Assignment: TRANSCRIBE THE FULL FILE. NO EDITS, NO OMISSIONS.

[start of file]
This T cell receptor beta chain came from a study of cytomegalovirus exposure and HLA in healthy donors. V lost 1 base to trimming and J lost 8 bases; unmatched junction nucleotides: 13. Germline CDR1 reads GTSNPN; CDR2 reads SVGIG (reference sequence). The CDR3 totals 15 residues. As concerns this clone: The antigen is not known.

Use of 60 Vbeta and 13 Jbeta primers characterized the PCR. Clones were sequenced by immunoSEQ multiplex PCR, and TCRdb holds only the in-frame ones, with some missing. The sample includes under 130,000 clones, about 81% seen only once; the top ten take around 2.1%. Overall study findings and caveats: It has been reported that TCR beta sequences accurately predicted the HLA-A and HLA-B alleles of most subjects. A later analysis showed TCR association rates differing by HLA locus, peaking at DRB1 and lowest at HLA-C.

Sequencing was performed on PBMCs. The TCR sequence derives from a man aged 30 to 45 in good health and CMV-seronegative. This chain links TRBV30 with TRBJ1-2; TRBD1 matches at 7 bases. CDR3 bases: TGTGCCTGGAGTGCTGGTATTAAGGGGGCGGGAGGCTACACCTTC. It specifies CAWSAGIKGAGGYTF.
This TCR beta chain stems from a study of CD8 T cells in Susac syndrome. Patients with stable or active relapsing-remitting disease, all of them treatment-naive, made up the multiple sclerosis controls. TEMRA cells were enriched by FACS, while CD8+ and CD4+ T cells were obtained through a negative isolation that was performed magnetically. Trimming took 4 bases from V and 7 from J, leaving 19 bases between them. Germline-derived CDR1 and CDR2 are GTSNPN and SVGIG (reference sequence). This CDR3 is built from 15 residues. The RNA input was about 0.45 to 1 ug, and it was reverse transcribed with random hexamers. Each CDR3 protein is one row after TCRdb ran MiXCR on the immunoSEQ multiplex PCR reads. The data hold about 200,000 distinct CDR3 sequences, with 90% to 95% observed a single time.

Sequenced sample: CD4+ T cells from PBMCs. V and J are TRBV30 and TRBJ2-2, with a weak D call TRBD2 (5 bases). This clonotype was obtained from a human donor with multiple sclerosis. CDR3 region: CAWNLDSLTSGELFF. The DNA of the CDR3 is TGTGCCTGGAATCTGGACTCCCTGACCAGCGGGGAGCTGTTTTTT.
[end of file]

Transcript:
This T cell receptor beta chain came from a study of cytomegalovirus exposure and HLA in healthy donors. V lost 1 base to trimming and J lost 8 bases; unmatched junction nucleotides: 13. Germline CDR1 reads GTSNPN; CDR2 reads SVGIG (reference sequence). The CDR3 totals 15 residues. As concerns this clone: The antigen is not known.

Use of 60 Vbeta and 13 Jbeta primers characterized the PCR. Clones were sequenced by immunoSEQ multiplex PCR, and TCRdb holds only the in-frame ones, with some missing. The sample includes under 130,000 clones, about 81% seen only once; the top ten take around 2.1%. Overall study findings and caveats: It has been reported that TCR beta sequences accurately predicted the HLA-A and HLA-B alleles of most subjects. A later analysis showed TCR association rates differing by HLA locus, peaking at DRB1 and lowest at HLA-C.

Sequencing was performed on PBMCs. The TCR sequence derives from a man aged 30 to 45 in good health and CMV-seronegative. This chain links TRBV30 with TRBJ1-2; TRBD1 matches at 7 bases. CDR3 bases: TGTGCCTGGAGTGCTGGTATTAAGGGGGCGGGAGGCTACACCTTC. It specifies CAWSAGIKGAGGYTF.
This TCR beta chain stems from a study of CD8 T cells in Susac syndrome. Patients with stable or active relapsing-remitting disease, all of them treatment-naive, made up the multiple sclerosis controls. TEMRA cells were enriched by FACS, while CD8+ and CD4+ T cells were obtained through a negative isolation that was performed magnetically. Trimming took 4 bases from V and 7 from J, leaving 19 bases between them. Germline-derived CDR1 and CDR2 are GTSNPN and SVGIG (reference sequence). This CDR3 is built from 15 residues. The RNA input was about 0.45 to 1 ug, and it was reverse transcribed with random hexamers. Each CDR3 protein is one row after TCRdb ran MiXCR on the immunoSEQ multiplex PCR reads. The data hold about 200,000 distinct CDR3 sequences, with 90% to 95% observed a single time.

Sequenced sample: CD4+ T cells from PBMCs. V and J are TRBV30 and TRBJ2-2, with a weak D call TRBD2 (5 bases). This clonotype was obtained from a human donor with multiple sclerosis. CDR3 region: CAWNLDSLTSGELFF. The DNA of the CDR3 is TGTGCCTGGAATCTGGACTCCCTGACCAGCGGGGAGCTGTTTTTT.